Government must do more to help parents shield children from indecency in the media while still honoring freedom of speech. The task isn't easy, but the need is great.
For decades, network TV and broadcast radio have operated under indecency standards set down by the Federal Communications Commission (FCC). They're prohibited from running graphic sexual material, for instance, between 6 a.m. and 10 p.m., when children are most likely to be watching.
Cable and satellite TV are exempt from such rules because they're not on the limited (and thus publicly controlled) airwaves. And yet they connect to some 85 percent of TV viewers in the US. And satellite TV companies have upwards of 20 million subscribers. (Satellite radio, a new player, is also exempt.)
The FCC began to sharpen its regulatory teeth after Janet Jackson's unfortunate January 2004 Super Bowl performance. Along with slapping network broadcasters who show indecent programming with higher fines - radio and television broadcasters paid a record $7.9 million in fines for indecent programming last year - Congress has shown an interest in applying indecency rules to cable and satellite providers, on the grounds that consumers don't discriminate between network and cable TV shows.
And with newer media, such as the Internet and cellphones, carrying entertainment, the House and Senate might extend the long arm of the law even further.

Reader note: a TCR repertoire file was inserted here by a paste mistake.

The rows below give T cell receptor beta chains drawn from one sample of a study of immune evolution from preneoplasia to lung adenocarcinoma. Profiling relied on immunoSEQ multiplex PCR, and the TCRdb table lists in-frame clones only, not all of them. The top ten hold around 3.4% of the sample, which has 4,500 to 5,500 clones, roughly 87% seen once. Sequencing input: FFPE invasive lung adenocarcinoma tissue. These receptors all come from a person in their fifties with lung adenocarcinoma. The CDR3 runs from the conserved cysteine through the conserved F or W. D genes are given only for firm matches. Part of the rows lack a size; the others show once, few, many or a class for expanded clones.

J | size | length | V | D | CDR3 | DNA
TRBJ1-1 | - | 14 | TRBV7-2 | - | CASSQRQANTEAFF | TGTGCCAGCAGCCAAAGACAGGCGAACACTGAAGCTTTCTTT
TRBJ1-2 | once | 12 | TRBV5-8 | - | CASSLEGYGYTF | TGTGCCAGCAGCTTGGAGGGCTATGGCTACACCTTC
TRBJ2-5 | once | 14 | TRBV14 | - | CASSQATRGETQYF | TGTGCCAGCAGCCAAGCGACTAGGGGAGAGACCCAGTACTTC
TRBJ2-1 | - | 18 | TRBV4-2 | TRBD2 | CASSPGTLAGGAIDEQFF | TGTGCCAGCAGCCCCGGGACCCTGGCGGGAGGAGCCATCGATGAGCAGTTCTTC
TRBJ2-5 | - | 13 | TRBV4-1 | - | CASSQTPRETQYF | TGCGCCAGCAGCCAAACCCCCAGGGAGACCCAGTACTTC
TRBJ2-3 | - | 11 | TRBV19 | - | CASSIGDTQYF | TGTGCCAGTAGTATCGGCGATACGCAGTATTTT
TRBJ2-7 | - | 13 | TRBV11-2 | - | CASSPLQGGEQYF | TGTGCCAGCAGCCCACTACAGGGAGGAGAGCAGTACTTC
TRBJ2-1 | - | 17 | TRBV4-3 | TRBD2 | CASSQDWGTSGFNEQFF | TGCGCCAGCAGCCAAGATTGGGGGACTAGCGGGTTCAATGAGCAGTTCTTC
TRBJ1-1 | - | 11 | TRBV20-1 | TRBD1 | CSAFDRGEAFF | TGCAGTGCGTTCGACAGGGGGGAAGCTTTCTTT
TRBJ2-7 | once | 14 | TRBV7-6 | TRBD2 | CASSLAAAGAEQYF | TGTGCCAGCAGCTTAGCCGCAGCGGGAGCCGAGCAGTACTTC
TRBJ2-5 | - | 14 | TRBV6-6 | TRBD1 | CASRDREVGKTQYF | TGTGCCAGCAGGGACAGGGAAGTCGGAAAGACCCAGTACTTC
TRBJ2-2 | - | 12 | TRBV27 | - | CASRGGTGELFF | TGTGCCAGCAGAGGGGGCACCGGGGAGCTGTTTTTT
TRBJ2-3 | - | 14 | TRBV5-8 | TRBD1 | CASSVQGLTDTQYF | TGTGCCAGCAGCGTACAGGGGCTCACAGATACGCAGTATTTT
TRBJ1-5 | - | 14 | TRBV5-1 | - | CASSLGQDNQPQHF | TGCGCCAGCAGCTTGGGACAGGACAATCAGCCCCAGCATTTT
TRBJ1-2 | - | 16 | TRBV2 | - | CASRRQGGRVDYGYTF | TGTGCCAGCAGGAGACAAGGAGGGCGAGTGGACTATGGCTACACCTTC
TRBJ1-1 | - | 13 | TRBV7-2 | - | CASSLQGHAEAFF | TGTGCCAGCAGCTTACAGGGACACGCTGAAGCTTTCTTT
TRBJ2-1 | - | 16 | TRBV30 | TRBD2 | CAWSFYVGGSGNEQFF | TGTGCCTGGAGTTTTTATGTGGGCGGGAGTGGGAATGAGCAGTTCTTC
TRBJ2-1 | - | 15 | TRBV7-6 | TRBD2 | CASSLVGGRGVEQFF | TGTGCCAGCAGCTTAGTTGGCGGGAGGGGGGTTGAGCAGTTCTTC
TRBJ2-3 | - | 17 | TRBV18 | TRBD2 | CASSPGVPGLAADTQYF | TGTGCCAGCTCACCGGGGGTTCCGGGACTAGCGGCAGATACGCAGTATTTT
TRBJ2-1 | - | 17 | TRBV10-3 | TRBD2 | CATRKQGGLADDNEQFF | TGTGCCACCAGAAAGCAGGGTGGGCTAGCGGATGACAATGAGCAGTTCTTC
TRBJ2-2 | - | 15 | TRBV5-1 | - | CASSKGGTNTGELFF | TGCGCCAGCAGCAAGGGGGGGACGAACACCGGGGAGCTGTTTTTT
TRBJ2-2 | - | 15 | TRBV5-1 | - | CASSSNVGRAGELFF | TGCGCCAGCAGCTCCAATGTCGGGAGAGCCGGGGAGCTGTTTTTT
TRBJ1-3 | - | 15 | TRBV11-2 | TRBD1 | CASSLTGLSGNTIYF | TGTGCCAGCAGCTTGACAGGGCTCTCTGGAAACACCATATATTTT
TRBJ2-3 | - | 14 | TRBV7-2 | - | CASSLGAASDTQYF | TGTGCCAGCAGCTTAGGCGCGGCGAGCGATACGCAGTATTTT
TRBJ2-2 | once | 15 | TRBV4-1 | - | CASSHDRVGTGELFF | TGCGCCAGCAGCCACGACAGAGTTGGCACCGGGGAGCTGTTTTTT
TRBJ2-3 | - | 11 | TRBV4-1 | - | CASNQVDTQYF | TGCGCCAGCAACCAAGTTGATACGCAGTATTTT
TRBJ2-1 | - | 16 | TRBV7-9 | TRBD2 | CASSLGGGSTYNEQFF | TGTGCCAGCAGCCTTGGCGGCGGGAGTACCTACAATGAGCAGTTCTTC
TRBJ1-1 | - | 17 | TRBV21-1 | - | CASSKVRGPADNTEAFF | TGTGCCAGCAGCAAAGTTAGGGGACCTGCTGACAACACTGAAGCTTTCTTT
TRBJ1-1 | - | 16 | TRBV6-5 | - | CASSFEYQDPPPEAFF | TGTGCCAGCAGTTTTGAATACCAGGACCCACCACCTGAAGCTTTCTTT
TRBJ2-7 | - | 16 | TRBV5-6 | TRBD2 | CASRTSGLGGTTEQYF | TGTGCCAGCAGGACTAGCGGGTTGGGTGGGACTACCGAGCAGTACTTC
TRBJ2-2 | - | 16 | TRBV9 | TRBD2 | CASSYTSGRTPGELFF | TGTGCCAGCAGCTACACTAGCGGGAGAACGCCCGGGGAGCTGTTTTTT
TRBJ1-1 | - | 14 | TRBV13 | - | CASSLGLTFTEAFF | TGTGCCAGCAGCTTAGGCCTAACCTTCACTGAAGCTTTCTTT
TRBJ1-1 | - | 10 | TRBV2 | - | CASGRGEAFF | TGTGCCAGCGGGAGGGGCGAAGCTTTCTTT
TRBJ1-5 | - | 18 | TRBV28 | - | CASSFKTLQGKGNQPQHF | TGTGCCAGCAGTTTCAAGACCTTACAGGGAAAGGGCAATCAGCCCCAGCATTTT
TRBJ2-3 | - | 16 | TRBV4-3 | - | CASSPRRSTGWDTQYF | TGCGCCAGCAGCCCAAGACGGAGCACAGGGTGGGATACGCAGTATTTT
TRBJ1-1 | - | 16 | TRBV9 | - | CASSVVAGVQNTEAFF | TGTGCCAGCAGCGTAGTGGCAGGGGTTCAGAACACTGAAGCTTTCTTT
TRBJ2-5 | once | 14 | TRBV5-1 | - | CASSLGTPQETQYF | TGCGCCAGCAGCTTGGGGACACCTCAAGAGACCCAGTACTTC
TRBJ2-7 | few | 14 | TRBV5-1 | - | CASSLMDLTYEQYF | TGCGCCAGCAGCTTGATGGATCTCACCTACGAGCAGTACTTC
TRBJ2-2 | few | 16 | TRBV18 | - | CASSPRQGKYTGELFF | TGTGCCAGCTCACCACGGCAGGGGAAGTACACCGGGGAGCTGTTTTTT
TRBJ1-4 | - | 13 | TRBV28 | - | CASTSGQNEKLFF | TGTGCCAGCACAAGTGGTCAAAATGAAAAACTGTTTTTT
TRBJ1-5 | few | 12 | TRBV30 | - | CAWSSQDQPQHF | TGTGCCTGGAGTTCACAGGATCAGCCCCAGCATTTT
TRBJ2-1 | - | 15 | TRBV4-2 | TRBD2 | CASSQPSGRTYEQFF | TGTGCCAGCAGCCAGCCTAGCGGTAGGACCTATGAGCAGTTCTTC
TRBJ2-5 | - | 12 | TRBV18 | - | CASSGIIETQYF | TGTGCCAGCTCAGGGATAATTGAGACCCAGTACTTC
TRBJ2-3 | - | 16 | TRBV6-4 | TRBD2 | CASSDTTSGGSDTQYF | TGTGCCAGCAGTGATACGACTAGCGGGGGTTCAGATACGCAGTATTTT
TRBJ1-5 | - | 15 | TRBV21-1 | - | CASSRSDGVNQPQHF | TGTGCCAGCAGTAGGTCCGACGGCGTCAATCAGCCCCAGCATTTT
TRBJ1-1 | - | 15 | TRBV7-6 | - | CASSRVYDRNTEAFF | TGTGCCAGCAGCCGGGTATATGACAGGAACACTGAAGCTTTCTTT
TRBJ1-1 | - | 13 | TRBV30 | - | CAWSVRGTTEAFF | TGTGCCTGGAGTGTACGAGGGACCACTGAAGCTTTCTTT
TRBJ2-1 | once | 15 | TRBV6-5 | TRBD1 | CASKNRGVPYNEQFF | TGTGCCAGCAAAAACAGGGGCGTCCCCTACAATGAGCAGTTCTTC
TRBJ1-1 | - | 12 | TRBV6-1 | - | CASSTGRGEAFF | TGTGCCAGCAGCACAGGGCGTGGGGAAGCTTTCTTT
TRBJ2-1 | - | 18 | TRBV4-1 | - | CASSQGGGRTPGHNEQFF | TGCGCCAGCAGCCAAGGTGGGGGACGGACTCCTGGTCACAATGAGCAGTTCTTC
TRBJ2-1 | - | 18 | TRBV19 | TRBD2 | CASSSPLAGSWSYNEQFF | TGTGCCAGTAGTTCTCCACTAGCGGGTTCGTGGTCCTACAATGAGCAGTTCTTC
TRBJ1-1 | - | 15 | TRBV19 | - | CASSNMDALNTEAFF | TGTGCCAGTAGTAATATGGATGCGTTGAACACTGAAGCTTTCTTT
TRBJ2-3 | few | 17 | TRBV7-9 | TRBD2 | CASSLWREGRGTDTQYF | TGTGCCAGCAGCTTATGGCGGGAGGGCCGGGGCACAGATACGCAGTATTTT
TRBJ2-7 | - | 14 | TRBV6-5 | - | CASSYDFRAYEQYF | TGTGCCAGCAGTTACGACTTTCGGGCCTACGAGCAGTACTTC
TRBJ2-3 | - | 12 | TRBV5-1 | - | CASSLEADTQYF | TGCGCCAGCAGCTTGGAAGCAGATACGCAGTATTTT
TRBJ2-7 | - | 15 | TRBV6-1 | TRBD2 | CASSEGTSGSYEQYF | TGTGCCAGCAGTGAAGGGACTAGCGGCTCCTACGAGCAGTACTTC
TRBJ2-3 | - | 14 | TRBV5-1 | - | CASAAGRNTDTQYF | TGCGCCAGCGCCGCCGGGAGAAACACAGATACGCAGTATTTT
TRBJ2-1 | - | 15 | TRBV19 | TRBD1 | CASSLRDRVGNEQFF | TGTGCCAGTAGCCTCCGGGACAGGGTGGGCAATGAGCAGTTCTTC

Helping parents restrict access of media to children, however, remains the best option for government action. Much more can be done to promote the use of the industry's V-chip and voluntary ratings systems, and other means of enabling consumers to simply turn off the TV. The federal government could move immediately to force cable operators to offer consumers the ability to choose only those channels they want to come into their home - à la carte.
Too bad the cable companies are opposed to that good idea. They don't stand to make as much money if their "bundled" packages of programming are taken apart. But they probably would be able to protect themselves from more stringent regulation if they let customers pick programs.
Congress could also provide states with the money to teach children and families how to avoid indecent programming and seek alternatives.
Such steps would spare the FCC the difficult task of trying to define indecency precisely, and perhaps overreaching to the point that legitimate expression is suppressed.
The First Amendment protects both speech and the person hearing the speech. Individuals need support in avoiding programs they deem inappropriate, just as much as the First Amendment needs to be kept intact.